— splice two sockets for
zero-copy data transfer
socket *so, int fd,
struct timeval *tv);
socket *so, int
is used to splice together a source and a drain socket. The source socket is
passed as the so argument; the file descriptor of the
drain is passed in fd. If fd is
negative, an existing splicing gets dissolved. If max
is positive, at most that many bytes will get transferred. If
tv is not NULL, a
timeout(9) is scheduled to dissolve splicing in the case when no data
can be transferred for the specified period of time. Socket splicing can be
invoked from user-land via the
setsockopt(2) system-call at the
SOL_SOCKET level with the socket option
Before connecting both sockets, several checks are executed. See the ERRORS section for possible failures. The connection between both sockets is implemented by setting these additional fields in struct socket:
- struct socket *so_splice links from the source to the drain socket.
- struct socket *so_spliceback links back from the drain to the source socket.
- off_t so_splicelen counts the number of bytes spliced so far from this socket.
- off_t so_splicemax specifies the maximum number of bytes to splice from this socket if non-zero.
After connecting both sockets,
somove() to transfer the mbufs already in the
source receive buffer to the drain send buffer. Finally the socket buffer
SB_SPLICE is set on both socket buffers, to
indicate that the protocol layer has to call
somove() whenever data or space is available.
transfers data from the source's receive buffer to the drain's send buffer.
It must be called at
splsoftnet(9) and so must be a spliced
drain socket. It may be necessary to split an mbuf to handle out-of-band
data inline or when the maximum splice length has been reached. If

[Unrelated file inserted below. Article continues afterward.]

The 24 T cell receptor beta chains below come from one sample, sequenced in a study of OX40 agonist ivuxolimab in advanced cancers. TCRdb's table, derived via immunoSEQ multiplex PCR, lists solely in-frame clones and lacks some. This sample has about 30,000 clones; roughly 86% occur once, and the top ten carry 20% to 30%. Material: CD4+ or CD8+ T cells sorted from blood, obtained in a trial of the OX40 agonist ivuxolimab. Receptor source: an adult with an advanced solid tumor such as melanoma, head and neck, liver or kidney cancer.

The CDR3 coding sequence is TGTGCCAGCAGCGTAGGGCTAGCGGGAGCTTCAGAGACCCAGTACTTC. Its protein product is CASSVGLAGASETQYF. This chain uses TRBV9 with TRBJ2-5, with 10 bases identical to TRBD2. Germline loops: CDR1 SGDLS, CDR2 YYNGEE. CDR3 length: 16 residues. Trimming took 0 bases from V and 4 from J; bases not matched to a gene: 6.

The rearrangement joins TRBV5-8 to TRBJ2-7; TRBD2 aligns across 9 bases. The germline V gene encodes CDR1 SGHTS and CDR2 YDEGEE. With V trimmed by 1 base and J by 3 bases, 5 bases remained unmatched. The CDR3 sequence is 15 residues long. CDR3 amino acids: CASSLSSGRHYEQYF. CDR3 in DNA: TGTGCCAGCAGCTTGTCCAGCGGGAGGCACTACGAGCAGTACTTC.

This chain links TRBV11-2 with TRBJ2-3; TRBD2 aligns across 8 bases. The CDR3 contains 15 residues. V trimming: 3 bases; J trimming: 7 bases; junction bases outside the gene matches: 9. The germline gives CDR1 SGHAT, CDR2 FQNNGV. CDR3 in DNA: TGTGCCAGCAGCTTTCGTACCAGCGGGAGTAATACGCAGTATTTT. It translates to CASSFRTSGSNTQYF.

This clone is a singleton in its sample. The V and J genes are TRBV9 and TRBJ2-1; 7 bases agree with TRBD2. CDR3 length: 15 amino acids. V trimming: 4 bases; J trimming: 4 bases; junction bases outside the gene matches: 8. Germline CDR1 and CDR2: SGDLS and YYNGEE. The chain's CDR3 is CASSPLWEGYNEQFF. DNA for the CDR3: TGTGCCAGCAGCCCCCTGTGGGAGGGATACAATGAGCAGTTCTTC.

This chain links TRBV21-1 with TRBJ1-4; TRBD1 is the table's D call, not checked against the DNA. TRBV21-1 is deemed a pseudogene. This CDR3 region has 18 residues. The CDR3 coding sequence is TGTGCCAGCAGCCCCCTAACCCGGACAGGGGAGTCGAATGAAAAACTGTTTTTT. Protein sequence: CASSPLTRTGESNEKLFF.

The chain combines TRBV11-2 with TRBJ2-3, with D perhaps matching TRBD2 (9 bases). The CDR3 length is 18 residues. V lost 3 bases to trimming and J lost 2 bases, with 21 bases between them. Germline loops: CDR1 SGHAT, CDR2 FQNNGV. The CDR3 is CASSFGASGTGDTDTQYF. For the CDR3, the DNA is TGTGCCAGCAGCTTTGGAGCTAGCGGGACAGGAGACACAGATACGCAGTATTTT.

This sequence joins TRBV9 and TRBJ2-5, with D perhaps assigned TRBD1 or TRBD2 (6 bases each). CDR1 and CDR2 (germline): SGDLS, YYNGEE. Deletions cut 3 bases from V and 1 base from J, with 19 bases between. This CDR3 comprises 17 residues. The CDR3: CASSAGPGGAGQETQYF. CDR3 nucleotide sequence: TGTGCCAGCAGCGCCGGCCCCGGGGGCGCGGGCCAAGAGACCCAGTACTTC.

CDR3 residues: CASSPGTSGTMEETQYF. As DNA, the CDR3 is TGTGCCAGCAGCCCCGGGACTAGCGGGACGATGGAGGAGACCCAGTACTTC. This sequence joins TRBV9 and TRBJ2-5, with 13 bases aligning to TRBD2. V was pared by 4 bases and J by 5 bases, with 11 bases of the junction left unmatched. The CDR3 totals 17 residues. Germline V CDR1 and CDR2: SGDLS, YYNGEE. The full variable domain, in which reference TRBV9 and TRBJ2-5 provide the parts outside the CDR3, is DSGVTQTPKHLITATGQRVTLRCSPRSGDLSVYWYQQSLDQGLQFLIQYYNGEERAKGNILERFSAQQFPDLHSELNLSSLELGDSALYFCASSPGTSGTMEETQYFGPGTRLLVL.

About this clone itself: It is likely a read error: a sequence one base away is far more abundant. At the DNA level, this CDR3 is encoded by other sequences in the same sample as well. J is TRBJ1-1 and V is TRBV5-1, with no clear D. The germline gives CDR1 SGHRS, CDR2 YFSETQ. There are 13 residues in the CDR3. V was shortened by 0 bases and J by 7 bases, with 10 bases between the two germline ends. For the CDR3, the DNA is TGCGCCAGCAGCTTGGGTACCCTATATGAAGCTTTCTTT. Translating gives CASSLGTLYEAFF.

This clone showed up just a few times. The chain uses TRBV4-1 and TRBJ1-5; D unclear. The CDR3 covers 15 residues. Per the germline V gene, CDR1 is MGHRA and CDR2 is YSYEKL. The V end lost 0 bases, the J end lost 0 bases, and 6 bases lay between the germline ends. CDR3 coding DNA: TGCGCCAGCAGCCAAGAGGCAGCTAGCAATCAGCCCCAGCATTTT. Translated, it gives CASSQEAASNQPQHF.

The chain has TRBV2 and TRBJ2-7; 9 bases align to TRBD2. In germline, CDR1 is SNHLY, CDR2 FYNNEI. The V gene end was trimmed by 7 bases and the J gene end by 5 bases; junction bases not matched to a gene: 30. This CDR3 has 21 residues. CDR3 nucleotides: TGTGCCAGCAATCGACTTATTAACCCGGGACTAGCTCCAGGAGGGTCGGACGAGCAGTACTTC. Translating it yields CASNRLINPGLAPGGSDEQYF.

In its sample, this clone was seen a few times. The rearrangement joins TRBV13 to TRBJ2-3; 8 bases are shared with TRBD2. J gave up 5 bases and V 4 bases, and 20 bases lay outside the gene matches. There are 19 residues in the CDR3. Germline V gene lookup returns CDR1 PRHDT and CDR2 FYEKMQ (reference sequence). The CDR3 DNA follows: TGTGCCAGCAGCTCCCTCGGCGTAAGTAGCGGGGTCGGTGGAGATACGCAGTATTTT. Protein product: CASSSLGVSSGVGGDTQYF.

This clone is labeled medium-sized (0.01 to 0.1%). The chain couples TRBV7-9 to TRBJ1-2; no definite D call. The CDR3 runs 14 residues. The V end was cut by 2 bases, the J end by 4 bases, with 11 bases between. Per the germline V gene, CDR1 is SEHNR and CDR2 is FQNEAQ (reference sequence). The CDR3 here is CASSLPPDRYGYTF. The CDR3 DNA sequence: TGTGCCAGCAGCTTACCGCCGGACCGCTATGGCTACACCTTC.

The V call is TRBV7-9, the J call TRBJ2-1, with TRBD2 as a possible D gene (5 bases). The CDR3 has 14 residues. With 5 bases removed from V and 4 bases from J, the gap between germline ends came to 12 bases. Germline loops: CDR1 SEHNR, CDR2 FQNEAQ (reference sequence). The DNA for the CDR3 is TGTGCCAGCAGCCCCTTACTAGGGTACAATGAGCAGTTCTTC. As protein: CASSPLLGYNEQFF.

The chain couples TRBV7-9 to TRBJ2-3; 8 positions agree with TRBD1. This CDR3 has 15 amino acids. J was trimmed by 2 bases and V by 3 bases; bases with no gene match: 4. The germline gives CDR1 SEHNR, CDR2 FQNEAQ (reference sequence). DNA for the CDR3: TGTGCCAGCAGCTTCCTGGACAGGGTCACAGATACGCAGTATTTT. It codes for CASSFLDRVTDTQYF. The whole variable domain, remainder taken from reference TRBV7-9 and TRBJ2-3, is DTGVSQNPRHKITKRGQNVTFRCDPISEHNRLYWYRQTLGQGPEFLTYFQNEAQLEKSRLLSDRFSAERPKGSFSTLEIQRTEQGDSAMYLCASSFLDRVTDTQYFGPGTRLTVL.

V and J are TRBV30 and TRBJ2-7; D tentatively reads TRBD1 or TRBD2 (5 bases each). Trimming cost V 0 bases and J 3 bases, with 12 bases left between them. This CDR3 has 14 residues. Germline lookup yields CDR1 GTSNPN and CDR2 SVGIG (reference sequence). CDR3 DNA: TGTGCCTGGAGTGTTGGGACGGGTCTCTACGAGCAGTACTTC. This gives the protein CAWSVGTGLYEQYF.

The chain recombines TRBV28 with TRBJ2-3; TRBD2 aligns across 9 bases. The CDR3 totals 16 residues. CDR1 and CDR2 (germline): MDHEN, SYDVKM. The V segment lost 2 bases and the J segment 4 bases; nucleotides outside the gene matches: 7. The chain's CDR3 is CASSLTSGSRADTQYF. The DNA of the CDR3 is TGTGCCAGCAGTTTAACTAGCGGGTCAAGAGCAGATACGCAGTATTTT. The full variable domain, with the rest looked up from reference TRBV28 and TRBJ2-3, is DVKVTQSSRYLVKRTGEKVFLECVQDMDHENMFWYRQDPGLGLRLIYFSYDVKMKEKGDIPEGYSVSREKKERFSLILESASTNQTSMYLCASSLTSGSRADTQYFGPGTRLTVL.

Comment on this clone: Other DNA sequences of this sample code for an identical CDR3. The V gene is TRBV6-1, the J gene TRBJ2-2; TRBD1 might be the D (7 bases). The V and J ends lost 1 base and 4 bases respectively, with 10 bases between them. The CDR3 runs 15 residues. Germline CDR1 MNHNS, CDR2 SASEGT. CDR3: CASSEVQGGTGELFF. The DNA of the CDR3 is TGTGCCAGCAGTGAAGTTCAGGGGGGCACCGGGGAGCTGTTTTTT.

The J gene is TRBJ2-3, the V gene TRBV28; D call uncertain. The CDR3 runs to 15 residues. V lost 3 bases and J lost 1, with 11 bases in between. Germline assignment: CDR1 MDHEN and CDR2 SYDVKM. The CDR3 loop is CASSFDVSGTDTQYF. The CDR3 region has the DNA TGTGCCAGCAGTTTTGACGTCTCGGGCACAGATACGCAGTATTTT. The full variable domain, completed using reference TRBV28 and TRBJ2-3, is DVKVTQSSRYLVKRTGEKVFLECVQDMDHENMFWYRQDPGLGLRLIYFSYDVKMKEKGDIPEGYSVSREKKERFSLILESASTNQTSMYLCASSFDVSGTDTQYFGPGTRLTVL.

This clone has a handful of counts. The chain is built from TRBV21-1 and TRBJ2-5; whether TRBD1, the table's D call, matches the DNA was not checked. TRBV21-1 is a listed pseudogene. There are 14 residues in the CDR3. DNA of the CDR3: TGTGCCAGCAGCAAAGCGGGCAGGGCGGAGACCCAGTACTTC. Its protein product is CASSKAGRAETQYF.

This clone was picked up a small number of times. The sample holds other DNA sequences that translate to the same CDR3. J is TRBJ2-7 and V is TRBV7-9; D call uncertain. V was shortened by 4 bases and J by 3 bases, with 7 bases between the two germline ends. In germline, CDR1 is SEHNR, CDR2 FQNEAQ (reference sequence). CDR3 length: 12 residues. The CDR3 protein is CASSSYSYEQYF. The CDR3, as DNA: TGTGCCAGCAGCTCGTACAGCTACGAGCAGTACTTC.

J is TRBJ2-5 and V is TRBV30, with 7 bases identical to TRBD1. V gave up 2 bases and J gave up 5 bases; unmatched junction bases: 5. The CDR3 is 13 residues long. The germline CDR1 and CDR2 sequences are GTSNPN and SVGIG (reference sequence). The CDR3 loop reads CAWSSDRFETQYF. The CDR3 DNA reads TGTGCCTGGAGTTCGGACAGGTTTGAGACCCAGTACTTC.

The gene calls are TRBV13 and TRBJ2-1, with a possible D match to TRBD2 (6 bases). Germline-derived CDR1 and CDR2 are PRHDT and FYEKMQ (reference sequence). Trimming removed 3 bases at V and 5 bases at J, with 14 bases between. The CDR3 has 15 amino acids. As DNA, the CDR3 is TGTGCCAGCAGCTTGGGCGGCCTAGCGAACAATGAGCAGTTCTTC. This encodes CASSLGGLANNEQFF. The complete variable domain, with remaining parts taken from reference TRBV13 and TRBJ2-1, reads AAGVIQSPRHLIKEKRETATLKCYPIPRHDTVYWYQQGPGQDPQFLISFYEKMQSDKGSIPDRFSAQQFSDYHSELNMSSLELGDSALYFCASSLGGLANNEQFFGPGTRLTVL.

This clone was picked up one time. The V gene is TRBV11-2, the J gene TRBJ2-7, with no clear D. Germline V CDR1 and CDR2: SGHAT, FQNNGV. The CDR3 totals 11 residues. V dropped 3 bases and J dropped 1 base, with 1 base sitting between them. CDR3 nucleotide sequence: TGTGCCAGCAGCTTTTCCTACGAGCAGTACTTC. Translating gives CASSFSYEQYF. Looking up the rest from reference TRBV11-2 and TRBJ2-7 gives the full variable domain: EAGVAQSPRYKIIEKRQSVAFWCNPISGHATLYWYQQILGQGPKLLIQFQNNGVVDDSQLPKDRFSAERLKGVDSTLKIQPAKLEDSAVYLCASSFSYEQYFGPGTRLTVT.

mbufs will always succeed. For
out-of-band property might get lost or a short splice might happen. In the
latter case, less than the given maximum number of bytes are transferred and
user-land has to cope with this. Note that a short splice cannot happen if
somove() was called by
sosplice(). So a second
setsockopt(2) after a short splice pointing to the same
maximum will always succeed.
Before transferring data,
checks both sockets for errors and that the drain socket is connected. If
the drain cannot send anymore, an
EPIPE error is set
on the source socket. The data length to move is limited by the optional
maximum splice length and the space in the drain's send socket buffer. Up to
this amount of data is taken out of the source's receive socket buffer.
If the maximum splice length has been reached, an mbuf may get
split. Otherwise an mbuf is either moved completely to the send buffer or
left in the receive buffer for later processing. If SO_OOBINLINE is set,
out-of-band data will get moved as such although this might not be reliable.
The data is sent out to the drain socket via the protocol function. If that
fails and the drain socket cannot send anymore, an
EPIPE error is set on the source socket.
If the idle timeout was specified and no data was transferred for
that period of time, splicing gets dissolved and an
ETIMEDOUT error is set on the source socket.
Finally the socket splicing gets dissolved if the source socket cannot receive anymore and its receive buffer is empty; or if the drain socket cannot send anymore; or if the maximum has been reached; or if an error occurred.
If the socket buffer flag
SB_SPLICE is set, the functions
somove() to trigger the transfer when new
data or buffer space is available. While socket splicing is active, any
read(2) from the source socket will block and the wakeup will not be
delivered to the file descriptor. A read event is signaled to user-land
sosplice() returns 0 on success and
otherwise the error number.
somove() returns 0 if
socket splicing has been finished and 1 if it continues.
sosplice() will succeed unless:
- The given file descriptor fd is not an active descriptor.
- The source or the drain socket is already spliced.
- The given maximum value max is negative.
- The source or the drain socket is neither connected nor in the process of connecting to a peer.
- The given file descriptor fd is not a socket.
- The source or the drain socket is a listen socket.
- The source socket's protocol layer does not have the
PR_SPLICEflag set. At the moment only TCP supports socket splicing.
- The drain socket's protocol does not have the same pr_usrreq function as the source.
- The source socket is non-blocking and the receive buffer is already locked.
setsockopt(2), options(4), timeout(9)
Socket splicing first appeared in OpenBSD 4.9.
The idea for socket splicing originally came from Markus Friedl ⟨email@example.com⟩, and Alexander Bluhm ⟨firstname.lastname@example.org⟩ implemented it.